Marcus Conway is a ghost.  On All Souls Day, he sits at the dinner table waiting for his family to return, and unspools a stream-of-concious monologue about this life written in a single sentence (this is the second single-sentence novel I’ve read recently!).  The single sentence isn’t as apparent in the audiobook – deftly narrated by Timothy Reynolds – but I do notice that he starts a phrase with “and” a lot, adding a certain rhythm to the prose.  Marcus talks about his own father’s death, his sometimes troubled relationship with his wife and children, and his work as a civic engineer.  Local politics also plays a big part of his story, from voting to a politicians thick-headed insistence on building a school that’s not structurally sound, to even the awful stomach virus that infects his community – including his wife – caused by bad sanitation.  Over time, Marcus unravels the details of his own death and comes to terms with his mortality.  The thing about this novel is that for all the experimental nature of its narrative, Marcus is a perfectly ordinary person doing ordinary things.  McCormack’s writing unveils the fascinating stories within the everyday person.

Recommended booksBeatlebone by Kevin Barry and Lincoln in the Bardo by George Saunders
Rating: ****

Book Review: This Republic of Suffering by Drew Gilpin Faust


About 625,000 people, probably more, died as a direct result of the American Civil war from 1861-65.  Death is such an overpowering element of the Civil War that one could write a whole book just about it. This Republic of Suffering (2008) is that book, written by Drew Gilpin Faust, noted historian and now President of Harvard University.

Chapter by chapter explores an aspect of death, beginning with dying.  Religious and moral ideals of the time thought of The Good Death, but death in the war from disease and battle was rarely good.  It was even harder for many soldiers to kill based on the same religious and moral beliefs although the concepts of revenge and mission led to a greater willingness to kill as the war raged on.  Disposing of the dead became a real problem as it was difficult to properly inter the bodies of those killed among battle and troop movements.  Mass burials though loathsome became common, although there also was an uptick in the mortuary arts for preserving bodies and shipping them to surviving family members.

The survivors mourned in many ways both public and private. Many turned to faith for solace or turned away from belief in horror.  The great number of dead lead to new government practices accounting for the dead, locating and identifying bodies, and creating national cemeteries.  The numbering of the dead continued after the war growing into a large bureaucracy.  The accumulated records — the “literal weight of history” as Faust describes it — led to a collapse of two floors in Ford’s Theatre in 1893 killing 22 employees (p. 256).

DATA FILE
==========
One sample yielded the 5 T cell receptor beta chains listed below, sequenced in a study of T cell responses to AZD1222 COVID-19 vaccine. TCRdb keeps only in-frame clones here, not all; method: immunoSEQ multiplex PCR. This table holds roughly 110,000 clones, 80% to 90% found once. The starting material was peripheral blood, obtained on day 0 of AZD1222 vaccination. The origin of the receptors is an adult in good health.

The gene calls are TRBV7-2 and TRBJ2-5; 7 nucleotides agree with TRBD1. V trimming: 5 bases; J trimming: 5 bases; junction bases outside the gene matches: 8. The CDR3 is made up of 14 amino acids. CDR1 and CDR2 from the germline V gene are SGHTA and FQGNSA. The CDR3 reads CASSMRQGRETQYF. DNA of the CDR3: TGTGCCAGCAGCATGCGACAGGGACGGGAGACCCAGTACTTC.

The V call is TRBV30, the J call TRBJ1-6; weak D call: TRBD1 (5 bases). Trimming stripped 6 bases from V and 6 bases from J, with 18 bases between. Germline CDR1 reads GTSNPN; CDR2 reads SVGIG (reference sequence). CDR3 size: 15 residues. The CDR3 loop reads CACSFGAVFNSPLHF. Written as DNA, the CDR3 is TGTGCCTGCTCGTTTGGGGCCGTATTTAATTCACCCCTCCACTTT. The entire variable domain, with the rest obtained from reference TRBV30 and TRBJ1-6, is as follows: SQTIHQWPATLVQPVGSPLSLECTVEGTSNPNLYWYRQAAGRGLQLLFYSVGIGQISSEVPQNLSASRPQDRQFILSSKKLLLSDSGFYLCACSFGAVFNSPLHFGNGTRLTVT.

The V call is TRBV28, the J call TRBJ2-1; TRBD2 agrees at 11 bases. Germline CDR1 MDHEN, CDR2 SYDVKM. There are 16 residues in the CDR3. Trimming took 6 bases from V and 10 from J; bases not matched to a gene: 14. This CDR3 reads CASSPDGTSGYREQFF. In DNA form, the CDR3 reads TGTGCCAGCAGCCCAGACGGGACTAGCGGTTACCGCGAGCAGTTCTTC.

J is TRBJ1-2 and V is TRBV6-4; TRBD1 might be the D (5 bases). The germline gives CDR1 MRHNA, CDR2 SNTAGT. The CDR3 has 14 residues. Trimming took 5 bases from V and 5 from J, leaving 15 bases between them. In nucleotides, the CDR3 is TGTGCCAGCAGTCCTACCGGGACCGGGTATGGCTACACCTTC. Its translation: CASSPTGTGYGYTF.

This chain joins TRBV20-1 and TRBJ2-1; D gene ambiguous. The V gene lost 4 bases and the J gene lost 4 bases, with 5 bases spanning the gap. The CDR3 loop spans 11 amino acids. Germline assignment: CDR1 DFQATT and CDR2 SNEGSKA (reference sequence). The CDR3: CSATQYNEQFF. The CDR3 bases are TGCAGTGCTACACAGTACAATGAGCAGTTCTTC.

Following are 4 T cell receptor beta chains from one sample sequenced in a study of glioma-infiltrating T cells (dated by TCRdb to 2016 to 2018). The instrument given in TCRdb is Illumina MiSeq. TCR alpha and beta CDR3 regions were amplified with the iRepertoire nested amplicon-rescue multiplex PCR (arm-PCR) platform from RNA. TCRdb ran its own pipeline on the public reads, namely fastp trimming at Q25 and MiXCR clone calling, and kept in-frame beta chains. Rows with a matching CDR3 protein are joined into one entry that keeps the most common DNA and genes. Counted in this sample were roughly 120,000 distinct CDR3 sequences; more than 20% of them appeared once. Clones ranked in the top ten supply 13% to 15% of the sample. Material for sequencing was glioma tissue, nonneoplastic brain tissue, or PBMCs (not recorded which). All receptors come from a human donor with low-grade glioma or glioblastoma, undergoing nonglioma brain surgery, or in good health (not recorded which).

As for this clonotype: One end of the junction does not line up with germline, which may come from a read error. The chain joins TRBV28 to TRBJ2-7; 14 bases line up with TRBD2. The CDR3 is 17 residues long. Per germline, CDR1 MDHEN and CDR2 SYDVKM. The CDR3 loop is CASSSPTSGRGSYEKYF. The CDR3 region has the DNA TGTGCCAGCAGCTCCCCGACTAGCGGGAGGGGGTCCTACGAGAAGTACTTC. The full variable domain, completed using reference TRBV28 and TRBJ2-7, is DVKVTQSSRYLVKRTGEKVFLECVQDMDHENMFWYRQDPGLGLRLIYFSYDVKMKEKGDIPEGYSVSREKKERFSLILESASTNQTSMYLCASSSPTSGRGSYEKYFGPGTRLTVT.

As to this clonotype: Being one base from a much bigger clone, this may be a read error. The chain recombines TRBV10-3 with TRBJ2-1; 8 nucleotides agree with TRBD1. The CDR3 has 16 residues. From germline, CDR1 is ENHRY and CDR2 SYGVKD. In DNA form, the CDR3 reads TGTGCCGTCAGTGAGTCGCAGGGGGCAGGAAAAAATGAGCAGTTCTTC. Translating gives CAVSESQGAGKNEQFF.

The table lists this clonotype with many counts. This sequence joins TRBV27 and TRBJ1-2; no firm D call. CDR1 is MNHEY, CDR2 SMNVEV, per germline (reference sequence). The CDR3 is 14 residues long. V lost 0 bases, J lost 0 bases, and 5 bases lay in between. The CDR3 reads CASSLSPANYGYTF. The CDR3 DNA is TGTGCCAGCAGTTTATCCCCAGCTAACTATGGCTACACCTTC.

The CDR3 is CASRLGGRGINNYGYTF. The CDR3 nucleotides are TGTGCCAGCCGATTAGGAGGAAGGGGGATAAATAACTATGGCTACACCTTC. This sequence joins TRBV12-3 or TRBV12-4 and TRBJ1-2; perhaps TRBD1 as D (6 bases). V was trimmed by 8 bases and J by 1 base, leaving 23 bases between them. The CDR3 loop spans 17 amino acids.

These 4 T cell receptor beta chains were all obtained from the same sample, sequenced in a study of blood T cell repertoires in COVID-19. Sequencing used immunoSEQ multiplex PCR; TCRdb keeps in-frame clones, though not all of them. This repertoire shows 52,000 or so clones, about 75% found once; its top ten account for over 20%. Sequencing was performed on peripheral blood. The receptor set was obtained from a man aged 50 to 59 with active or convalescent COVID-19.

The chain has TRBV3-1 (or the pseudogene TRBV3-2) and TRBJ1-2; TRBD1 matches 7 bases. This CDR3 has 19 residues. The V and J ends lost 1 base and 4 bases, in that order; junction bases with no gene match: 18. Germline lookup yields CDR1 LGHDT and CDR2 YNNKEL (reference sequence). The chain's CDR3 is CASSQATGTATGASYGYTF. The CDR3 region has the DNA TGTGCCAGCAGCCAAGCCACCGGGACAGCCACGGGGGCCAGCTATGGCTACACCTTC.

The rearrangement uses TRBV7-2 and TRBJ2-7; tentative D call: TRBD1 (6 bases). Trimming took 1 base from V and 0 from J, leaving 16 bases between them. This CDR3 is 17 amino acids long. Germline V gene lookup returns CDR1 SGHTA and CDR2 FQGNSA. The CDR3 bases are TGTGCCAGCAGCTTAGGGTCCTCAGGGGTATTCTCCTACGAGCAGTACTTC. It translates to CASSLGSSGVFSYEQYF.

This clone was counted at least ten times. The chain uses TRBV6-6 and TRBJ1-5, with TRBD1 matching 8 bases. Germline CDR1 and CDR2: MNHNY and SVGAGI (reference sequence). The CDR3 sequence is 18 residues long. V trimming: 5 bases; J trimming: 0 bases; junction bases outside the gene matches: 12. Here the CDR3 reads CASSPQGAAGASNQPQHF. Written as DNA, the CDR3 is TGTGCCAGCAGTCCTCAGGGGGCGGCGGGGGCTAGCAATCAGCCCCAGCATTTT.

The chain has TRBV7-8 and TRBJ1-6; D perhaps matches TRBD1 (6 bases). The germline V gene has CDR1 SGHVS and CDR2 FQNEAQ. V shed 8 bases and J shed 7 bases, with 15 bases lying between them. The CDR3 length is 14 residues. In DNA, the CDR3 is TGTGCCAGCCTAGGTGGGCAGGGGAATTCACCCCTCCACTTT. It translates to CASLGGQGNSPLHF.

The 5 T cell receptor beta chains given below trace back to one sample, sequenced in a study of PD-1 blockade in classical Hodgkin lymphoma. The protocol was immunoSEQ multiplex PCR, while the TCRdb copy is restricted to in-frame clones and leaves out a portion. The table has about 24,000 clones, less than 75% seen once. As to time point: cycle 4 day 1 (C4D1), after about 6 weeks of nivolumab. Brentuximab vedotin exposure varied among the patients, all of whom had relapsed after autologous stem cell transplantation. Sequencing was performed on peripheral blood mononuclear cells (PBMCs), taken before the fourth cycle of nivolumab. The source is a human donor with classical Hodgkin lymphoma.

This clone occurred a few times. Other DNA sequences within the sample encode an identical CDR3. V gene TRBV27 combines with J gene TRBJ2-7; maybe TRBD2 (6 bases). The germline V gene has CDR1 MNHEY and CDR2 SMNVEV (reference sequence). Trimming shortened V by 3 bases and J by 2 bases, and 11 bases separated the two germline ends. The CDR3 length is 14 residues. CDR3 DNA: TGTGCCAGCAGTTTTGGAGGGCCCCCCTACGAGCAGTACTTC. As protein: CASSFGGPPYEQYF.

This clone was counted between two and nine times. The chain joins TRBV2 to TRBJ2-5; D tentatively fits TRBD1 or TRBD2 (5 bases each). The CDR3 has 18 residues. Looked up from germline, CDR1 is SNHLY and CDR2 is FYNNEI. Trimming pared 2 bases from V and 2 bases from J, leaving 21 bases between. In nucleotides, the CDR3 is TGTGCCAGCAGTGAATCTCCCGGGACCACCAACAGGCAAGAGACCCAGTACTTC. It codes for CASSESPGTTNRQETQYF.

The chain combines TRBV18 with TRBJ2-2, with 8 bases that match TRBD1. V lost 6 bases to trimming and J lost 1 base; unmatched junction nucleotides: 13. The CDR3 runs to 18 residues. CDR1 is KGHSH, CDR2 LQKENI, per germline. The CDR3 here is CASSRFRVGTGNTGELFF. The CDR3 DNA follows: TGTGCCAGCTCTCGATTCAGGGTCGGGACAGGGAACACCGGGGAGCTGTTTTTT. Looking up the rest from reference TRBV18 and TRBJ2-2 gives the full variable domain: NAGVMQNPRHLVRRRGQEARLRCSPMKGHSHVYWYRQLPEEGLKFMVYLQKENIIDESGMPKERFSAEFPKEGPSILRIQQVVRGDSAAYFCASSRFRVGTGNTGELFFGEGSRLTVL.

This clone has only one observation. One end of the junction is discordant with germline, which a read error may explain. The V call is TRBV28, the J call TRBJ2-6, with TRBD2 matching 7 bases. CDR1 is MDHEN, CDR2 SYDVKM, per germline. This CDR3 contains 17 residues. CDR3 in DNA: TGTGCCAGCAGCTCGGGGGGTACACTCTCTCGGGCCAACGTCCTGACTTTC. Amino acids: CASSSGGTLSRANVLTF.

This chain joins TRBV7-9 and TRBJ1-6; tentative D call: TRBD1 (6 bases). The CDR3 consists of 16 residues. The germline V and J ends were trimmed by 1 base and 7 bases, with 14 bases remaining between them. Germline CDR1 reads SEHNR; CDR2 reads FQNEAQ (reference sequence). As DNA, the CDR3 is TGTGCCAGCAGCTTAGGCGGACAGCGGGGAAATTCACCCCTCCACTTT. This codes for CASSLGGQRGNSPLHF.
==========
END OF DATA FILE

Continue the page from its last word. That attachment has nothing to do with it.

This is a chilling, yet beautiful historical account of the Civil War from a unique perspective, and very thorough.  It’s definitely a recommend read for anyone interested in the American Civil War, especially those who still believe in the glory of war.

Favorite Passages

Focusing on dying rather than killing enabled soldiers to mitigate their terrible responsibility for the slaughter of others.  As men saw themselves mirrored in the faces of those expiring around them, they struggled to come to terms with the possibility and the significance of their own annihilation.  Dying assumed clear preeminence over killing in the soldier’s construction of his emotional and moral universe.  – p.6

The establishment of national and Confederate cemeteries created the Civil War Dead as a category, as a collective that represented something more and something different from the many thousands of individual deaths that it comprised.  It also separated the Dead from the memories of living individuals mourning their own very particular losses.  The Civil War Dead became both powerful and immortal, no longer individual men but instead a force that would shape American public life for at least a century to come.  The reburial movement created a constituency of the slain, insistent in both it existence and its silence, men whose very absence from American life made them a presence that could not be ignored. – p. 249

Faust, Drew Gilpin.
This republic of suffering : death and the American Civil War / Drew Gilpin Faust.
New York : Alfred A. Knopf, 2008.
346 p. : ill. ; 25 cm